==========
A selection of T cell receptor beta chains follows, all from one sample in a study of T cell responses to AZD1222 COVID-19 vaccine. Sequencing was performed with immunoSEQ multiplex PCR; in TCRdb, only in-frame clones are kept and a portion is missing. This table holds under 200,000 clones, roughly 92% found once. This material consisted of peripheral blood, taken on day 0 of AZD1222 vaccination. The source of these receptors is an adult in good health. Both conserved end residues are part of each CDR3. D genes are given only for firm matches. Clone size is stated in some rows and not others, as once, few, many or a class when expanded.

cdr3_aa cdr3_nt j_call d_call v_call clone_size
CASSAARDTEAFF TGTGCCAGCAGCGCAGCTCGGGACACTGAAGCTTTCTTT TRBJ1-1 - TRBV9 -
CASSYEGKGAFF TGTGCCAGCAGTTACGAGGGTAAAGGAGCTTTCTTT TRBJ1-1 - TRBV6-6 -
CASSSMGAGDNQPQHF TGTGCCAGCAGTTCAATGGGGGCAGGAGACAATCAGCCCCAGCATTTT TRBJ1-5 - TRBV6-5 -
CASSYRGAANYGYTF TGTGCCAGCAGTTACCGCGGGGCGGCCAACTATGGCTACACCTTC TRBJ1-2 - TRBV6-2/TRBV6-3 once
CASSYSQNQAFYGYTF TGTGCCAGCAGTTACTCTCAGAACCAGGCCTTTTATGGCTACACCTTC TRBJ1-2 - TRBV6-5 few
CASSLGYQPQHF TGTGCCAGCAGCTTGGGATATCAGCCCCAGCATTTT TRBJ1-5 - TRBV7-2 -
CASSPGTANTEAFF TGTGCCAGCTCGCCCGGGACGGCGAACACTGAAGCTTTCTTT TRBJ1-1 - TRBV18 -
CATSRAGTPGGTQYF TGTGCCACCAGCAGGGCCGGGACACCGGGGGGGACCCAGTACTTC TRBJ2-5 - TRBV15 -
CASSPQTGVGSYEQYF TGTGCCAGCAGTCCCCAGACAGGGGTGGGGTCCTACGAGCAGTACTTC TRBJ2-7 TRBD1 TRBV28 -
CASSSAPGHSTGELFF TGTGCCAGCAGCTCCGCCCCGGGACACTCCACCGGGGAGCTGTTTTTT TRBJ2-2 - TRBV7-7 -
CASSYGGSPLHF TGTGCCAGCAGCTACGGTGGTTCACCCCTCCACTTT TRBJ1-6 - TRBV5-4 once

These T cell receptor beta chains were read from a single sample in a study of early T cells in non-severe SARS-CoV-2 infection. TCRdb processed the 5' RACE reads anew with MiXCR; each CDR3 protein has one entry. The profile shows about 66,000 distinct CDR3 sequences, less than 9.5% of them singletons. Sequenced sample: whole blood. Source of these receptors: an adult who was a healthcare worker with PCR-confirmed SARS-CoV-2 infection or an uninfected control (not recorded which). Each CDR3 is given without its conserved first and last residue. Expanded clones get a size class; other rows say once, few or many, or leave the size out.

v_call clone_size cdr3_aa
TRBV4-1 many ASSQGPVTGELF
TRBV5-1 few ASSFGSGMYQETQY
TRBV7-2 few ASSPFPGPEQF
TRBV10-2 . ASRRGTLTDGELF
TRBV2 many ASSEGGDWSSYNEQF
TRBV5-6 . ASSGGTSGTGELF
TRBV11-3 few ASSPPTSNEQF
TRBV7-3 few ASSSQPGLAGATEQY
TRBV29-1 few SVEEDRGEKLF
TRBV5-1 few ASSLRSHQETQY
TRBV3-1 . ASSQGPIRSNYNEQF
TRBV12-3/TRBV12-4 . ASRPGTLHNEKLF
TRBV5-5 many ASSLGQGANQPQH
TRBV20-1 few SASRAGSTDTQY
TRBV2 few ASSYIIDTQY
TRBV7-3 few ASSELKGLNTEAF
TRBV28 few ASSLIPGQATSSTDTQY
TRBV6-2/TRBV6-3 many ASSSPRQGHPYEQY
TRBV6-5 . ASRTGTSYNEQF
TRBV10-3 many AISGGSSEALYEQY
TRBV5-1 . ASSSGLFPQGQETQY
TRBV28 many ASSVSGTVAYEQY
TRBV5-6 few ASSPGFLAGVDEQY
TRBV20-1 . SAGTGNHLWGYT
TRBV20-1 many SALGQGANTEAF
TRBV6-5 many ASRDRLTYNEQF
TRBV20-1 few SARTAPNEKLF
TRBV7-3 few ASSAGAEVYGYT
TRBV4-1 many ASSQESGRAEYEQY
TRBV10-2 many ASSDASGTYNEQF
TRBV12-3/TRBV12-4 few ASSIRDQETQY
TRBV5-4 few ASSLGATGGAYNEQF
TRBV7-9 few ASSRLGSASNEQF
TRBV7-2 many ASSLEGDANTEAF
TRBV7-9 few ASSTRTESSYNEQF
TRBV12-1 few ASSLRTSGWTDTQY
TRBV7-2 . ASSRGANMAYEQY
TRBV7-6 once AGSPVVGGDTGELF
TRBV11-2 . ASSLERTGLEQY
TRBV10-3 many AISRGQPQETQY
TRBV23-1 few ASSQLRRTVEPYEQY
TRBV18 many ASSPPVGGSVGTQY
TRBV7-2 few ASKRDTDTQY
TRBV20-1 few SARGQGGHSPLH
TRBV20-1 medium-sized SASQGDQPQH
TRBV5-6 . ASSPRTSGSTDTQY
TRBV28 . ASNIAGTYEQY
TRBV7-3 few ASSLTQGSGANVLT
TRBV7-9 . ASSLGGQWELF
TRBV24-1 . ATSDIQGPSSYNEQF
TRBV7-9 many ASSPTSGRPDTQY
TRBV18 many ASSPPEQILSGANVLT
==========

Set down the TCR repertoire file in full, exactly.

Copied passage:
A selection of T cell receptor beta chains follows, all from one sample in a study of T cell responses to AZD1222 COVID-19 vaccine. Sequencing was performed with immunoSEQ multiplex PCR; in TCRdb, only in-frame clones are kept and a portion is missing. This table holds under 200,000 clones, roughly 92% found once. This material consisted of peripheral blood, taken on day 0 of AZD1222 vaccination. The source of these receptors is an adult in good health. Both conserved end residues are part of each CDR3. D genes are given only for firm matches. Clone size is stated in some rows and not others, as once, few, many or a class when expanded.

cdr3_aa cdr3_nt j_call d_call v_call clone_size
CASSAARDTEAFF TGTGCCAGCAGCGCAGCTCGGGACACTGAAGCTTTCTTT TRBJ1-1 - TRBV9 -
CASSYEGKGAFF TGTGCCAGCAGTTACGAGGGTAAAGGAGCTTTCTTT TRBJ1-1 - TRBV6-6 -
CASSSMGAGDNQPQHF TGTGCCAGCAGTTCAATGGGGGCAGGAGACAATCAGCCCCAGCATTTT TRBJ1-5 - TRBV6-5 -
CASSYRGAANYGYTF TGTGCCAGCAGTTACCGCGGGGCGGCCAACTATGGCTACACCTTC TRBJ1-2 - TRBV6-2/TRBV6-3 once
CASSYSQNQAFYGYTF TGTGCCAGCAGTTACTCTCAGAACCAGGCCTTTTATGGCTACACCTTC TRBJ1-2 - TRBV6-5 few
CASSLGYQPQHF TGTGCCAGCAGCTTGGGATATCAGCCCCAGCATTTT TRBJ1-5 - TRBV7-2 -
CASSPGTANTEAFF TGTGCCAGCTCGCCCGGGACGGCGAACACTGAAGCTTTCTTT TRBJ1-1 - TRBV18 -
CATSRAGTPGGTQYF TGTGCCACCAGCAGGGCCGGGACACCGGGGGGGACCCAGTACTTC TRBJ2-5 - TRBV15 -
CASSPQTGVGSYEQYF TGTGCCAGCAGTCCCCAGACAGGGGTGGGGTCCTACGAGCAGTACTTC TRBJ2-7 TRBD1 TRBV28 -
CASSSAPGHSTGELFF TGTGCCAGCAGCTCCGCCCCGGGACACTCCACCGGGGAGCTGTTTTTT TRBJ2-2 - TRBV7-7 -
CASSYGGSPLHF TGTGCCAGCAGCTACGGTGGTTCACCCCTCCACTTT TRBJ1-6 - TRBV5-4 once

These T cell receptor beta chains were read from a single sample in a study of early T cells in non-severe SARS-CoV-2 infection. TCRdb processed the 5' RACE reads anew with MiXCR; each CDR3 protein has one entry. The profile shows about 66,000 distinct CDR3 sequences, less than 9.5% of them singletons. Sequenced sample: whole blood. Source of these receptors: an adult who was a healthcare worker with PCR-confirmed SARS-CoV-2 infection or an uninfected control (not recorded which). Each CDR3 is given without its conserved first and last residue. Expanded clones get a size class; other rows say once, few or many, or leave the size out.

v_call clone_size cdr3_aa
TRBV4-1 many ASSQGPVTGELF
TRBV5-1 few ASSFGSGMYQETQY
TRBV7-2 few ASSPFPGPEQF
TRBV10-2 . ASRRGTLTDGELF
TRBV2 many ASSEGGDWSSYNEQF
TRBV5-6 . ASSGGTSGTGELF
TRBV11-3 few ASSPPTSNEQF
TRBV7-3 few ASSSQPGLAGATEQY
TRBV29-1 few SVEEDRGEKLF
TRBV5-1 few ASSLRSHQETQY
TRBV3-1 . ASSQGPIRSNYNEQF
TRBV12-3/TRBV12-4 . ASRPGTLHNEKLF
TRBV5-5 many ASSLGQGANQPQH
TRBV20-1 few SASRAGSTDTQY
TRBV2 few ASSYIIDTQY
TRBV7-3 few ASSELKGLNTEAF
TRBV28 few ASSLIPGQATSSTDTQY
TRBV6-2/TRBV6-3 many ASSSPRQGHPYEQY
TRBV6-5 . ASRTGTSYNEQF
TRBV10-3 many AISGGSSEALYEQY
TRBV5-1 . ASSSGLFPQGQETQY
TRBV28 many ASSVSGTVAYEQY
TRBV5-6 few ASSPGFLAGVDEQY
TRBV20-1 . SAGTGNHLWGYT
TRBV20-1 many SALGQGANTEAF
TRBV6-5 many ASRDRLTYNEQF
TRBV20-1 few SARTAPNEKLF
TRBV7-3 few ASSAGAEVYGYT
TRBV4-1 many ASSQESGRAEYEQY
TRBV10-2 many ASSDASGTYNEQF
TRBV12-3/TRBV12-4 few ASSIRDQETQY
TRBV5-4 few ASSLGATGGAYNEQF
TRBV7-9 few ASSRLGSASNEQF
TRBV7-2 many ASSLEGDANTEAF
TRBV7-9 few ASSTRTESSYNEQF
TRBV12-1 few ASSLRTSGWTDTQY
TRBV7-2 . ASSRGANMAYEQY
TRBV7-6 once AGSPVVGGDTGELF
TRBV11-2 . ASSLERTGLEQY
TRBV10-3 many AISRGQPQETQY
TRBV23-1 few ASSQLRRTVEPYEQY
TRBV18 many ASSPPVGGSVGTQY
TRBV7-2 few ASKRDTDTQY
TRBV20-1 few SARGQGGHSPLH
TRBV20-1 medium-sized SASQGDQPQH
TRBV5-6 . ASSPRTSGSTDTQY
TRBV28 . ASNIAGTYEQY
TRBV7-3 few ASSLTQGSGANVLT
TRBV7-9 . ASSLGGQWELF
TRBV24-1 . ATSDIQGPSSYNEQF
TRBV7-9 many ASSPTSGRPDTQY
TRBV18 many ASSPPEQILSGANVLT